I remember one of our sessions, you said something to me and I was getting pretty defensive in my mind and uptight. Fortunately, I had the self awareness to realise that I was being defensive and you had a really solid point so perhaps I needed to dig a little bit deeper into what it is that you said. And I did. And what you said was the absolute truth, but I didn’t want to face it, because it was tough.
So that’s the biggest challenge and the biggest blessing. It’s double sided, brutal honesty. You just have to put your ego aside and be teachable and be vulnerable and not get defensive. Because it’s the intention behind what it is that you’re saying. The intention is good, but the truth hurts. My back hurts, Bianca. My chest hurts.
Is there anything you want to add to the next question about what strategies you use to overcome those challenges? You spoke about a couple of things, putting your ego aside, not getting defensive, not taking it personally, and paying attention to the intent behind the honesty. Is there anything else you want to add in terms of strategies you use?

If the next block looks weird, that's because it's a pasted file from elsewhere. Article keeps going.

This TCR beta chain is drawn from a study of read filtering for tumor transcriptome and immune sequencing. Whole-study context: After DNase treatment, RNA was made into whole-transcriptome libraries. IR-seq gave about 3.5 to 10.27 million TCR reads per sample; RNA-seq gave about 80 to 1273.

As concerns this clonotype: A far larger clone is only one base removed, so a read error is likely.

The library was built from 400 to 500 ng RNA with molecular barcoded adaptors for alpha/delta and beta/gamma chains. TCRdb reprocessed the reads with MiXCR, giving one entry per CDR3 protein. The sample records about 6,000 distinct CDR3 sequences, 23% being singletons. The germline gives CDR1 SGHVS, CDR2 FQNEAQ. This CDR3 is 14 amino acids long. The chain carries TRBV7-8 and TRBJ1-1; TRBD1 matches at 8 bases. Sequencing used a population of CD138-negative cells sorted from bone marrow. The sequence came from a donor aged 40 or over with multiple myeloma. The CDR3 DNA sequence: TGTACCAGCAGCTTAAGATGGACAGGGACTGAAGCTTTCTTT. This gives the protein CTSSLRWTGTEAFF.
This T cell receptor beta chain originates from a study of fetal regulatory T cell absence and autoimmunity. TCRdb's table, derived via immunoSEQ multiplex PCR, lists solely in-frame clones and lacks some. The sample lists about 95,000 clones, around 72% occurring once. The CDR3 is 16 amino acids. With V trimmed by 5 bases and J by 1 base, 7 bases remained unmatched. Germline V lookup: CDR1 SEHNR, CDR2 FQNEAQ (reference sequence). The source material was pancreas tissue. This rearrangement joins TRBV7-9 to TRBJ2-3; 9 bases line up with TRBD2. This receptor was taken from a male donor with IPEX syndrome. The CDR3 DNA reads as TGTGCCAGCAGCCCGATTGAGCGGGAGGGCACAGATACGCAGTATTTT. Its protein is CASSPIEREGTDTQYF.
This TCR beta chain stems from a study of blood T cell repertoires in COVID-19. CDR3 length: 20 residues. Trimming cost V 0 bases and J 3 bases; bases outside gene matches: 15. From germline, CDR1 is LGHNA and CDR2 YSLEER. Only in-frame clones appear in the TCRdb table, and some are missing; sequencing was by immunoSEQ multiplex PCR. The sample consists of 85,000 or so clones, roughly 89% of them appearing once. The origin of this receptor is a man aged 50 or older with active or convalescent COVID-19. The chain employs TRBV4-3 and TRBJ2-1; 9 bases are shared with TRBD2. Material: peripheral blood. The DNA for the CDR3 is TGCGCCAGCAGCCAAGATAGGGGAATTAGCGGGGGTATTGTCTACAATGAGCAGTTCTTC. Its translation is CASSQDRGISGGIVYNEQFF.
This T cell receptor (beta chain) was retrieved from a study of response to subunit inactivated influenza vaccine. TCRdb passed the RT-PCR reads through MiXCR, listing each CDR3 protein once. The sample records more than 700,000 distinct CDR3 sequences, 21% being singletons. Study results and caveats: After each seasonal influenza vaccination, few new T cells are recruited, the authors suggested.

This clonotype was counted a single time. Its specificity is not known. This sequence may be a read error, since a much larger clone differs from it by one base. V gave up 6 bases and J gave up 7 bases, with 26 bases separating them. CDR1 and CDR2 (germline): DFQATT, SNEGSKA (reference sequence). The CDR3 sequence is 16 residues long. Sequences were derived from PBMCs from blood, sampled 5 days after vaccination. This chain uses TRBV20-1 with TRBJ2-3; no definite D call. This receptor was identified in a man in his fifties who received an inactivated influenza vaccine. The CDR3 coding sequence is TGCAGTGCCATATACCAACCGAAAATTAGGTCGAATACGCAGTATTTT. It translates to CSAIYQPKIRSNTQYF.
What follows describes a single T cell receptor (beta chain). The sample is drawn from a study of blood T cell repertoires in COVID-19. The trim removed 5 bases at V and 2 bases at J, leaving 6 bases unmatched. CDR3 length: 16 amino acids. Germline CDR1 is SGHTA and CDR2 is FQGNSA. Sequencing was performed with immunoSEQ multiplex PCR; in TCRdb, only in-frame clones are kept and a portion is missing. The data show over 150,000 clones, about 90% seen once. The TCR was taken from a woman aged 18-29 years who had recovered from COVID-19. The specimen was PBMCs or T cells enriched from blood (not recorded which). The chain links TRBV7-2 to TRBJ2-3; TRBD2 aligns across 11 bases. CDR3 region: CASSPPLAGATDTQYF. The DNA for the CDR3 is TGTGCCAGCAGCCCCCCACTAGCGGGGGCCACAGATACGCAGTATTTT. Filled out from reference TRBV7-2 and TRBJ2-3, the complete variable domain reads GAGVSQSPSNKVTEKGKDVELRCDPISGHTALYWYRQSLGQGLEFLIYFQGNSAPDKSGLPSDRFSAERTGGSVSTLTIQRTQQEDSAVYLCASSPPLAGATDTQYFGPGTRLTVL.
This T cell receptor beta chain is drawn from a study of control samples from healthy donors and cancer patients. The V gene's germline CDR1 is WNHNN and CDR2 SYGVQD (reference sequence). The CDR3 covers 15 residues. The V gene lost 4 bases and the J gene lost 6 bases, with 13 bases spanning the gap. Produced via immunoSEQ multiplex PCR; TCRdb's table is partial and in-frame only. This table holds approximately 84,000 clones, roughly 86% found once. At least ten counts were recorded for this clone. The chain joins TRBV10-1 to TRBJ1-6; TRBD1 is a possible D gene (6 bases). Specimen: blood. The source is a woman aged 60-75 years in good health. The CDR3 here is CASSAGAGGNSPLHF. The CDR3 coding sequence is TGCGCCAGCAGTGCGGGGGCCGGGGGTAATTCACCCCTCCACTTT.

Yeah, just sitting sitting with the emotions. That’s something I have learnt. And sitting with it, it’s uncomfortable. But just sitting with it and exploring it a bit to say what did we speak about? What did that bring up? What am I feeling? I think a lot, I live in my head a lot. So that is probably a part of it. But I tend to sit with it and kind of explore it a bit. And it has challenged me to see things differently. So my note is to say, sit with the emotions and be open to accepting a different version of reality. So it’s been challenging me to see a different perspective.
So I feel like like this question is almost redundant as you’ve spoken to it a couple of times, but for clarity, how has your mentor helped you to grow both personally and professionally?
Okay, let me give you a prime example. Every time I’m about to speak or present, I hear, nobody will know that you’re not confident unless you tell them that you’re not confident. Nobody’s going to know, unless I tell them that I’m not feeling confident.
So my note is that I’ve internalized my mentor’s voice, I can hear her words in my head. She’s inspired me to be more confident. She has challenged me to start before getting all the information. She’s also challenged me to be more accepting of myself.